Scientific name: Anas platyrhynchos domesticus
Other common names: Buff Orpington Duck; Orpington Duck
The Buff Orpington duck is an English breed, developed by William Cook of Orpington, Kent. Mr. Cook originally created four color varieties of the Orpington duck, including Black, Buff, Buff and White. Today, the Buff variety is the only that remains, and was produced through the crossing of Aylesbury, Cayuga, Rouen and Runner Ducks. The Buff was introduced to the United States in 1908, and was admitted to the Standard of Perfection only six years later. Today, the breed remains popular throughout much of Europe and North America.
Varieties: Blond, Brown, Buff
Uses: Eggs, Meat, Pets
Personality: Gentle and friendly
Suitable housing: Free range during the day, or a large pen
Capable of flight: Can jump/fly over three - four foot fences
Weight: 7 - 8 lbs
Noise level: Average
Egg production: Very Good (4/week)
Egg color: White, Tinted
Meat production: This breed is heavier than most egg laying breeds, and is suitable for people wanting an egg layer and table bird. Light pin feathers cause the Buff Orpington to dress well.
What else you should know:
The Buff Orpington duck has a blue dilution gene, that causes ducklings to hatch in three different colors. The three colors are Buff, Blond and Brown. Only Buff is recognized by the standard of perfection.
hygiene habits, mud pit, mess
Buff Duck is the best duck for me. I had other types, but this is definitely the best. The most important thing for me is meat quality and temperament. Meat is very good quality and ducks are calm and friendly..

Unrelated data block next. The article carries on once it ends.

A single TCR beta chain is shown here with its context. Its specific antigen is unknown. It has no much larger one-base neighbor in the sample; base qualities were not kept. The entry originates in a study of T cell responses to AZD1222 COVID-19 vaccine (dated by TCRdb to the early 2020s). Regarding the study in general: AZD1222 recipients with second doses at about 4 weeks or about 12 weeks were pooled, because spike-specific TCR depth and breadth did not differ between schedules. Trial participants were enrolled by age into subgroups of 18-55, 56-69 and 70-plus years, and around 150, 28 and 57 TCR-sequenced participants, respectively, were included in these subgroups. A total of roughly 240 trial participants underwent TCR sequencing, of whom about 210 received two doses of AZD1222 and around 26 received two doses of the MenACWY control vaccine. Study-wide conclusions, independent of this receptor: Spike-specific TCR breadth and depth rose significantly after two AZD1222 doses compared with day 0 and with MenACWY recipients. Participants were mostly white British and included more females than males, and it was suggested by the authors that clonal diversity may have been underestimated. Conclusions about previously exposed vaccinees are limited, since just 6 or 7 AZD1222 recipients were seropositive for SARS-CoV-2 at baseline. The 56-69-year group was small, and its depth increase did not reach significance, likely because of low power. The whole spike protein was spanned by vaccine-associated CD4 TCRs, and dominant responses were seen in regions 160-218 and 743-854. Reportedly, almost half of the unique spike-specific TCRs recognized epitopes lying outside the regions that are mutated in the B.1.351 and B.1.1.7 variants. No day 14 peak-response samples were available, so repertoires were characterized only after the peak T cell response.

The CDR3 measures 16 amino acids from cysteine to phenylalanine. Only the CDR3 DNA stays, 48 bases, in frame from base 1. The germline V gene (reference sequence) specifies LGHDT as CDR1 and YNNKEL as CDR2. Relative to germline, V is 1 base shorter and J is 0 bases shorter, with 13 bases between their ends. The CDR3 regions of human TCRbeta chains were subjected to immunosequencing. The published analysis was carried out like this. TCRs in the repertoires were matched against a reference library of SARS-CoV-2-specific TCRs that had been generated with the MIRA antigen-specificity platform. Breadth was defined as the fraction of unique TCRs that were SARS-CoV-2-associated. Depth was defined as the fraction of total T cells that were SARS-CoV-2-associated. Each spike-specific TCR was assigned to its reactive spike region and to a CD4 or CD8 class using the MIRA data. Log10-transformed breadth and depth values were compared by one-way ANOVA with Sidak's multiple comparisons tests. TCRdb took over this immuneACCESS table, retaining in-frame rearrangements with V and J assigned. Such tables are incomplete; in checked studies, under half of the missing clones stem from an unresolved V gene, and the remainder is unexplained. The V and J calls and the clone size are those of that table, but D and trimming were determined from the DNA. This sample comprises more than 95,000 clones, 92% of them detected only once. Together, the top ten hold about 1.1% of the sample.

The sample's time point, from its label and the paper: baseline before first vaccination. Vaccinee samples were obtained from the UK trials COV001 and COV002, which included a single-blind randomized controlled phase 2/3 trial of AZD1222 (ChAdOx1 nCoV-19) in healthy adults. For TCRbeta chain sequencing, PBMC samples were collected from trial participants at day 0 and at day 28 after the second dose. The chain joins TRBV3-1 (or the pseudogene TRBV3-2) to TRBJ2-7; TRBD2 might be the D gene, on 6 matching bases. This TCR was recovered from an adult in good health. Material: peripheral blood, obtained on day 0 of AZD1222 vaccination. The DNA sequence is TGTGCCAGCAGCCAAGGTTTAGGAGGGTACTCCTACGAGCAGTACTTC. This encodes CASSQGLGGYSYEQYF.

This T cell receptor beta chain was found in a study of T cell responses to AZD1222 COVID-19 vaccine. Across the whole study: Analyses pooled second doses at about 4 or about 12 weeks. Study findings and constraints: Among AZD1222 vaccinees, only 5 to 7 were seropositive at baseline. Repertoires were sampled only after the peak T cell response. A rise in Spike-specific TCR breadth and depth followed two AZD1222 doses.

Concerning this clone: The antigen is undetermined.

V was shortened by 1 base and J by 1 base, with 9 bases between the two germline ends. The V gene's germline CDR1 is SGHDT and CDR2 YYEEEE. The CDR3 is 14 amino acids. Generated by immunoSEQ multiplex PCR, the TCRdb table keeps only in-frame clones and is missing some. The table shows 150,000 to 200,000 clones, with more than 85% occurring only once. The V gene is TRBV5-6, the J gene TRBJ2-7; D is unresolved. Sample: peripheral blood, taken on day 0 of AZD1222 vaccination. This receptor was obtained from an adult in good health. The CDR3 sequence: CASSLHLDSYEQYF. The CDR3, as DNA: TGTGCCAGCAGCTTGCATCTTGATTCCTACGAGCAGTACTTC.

From OrawskiGaming Jul 21 2015 1:28PM
I’ve kept a few buff ducks as part of an experiment with urban poultry and they have been an informative experience. I’ve read that they lay around 220 eggs per year, so much like the Pekins I have I’m hoping that this is a saving grace for them. I’ve kept only drakes. They have not been as aggressive as the Pekins, but are not nearly as tame or delicious as the Muscovy Ducks. Like the Pekins, and Khaki’s the Buff requires a large source of water. Their hygiene habits have contributed to about half of my backyard being turned into a mud pit. In terms of urban farming they are simply not worth the effort to me. The negative to the buff is primarily in the mess. I like animals that can provide a hefty utility or income with a minimal need for time invested (need vs. what I actually spend is always different since I love my birds!). The buff just couldn’t meet my standards..
From Travis A. Wooten Jun 16 2014 11:28AM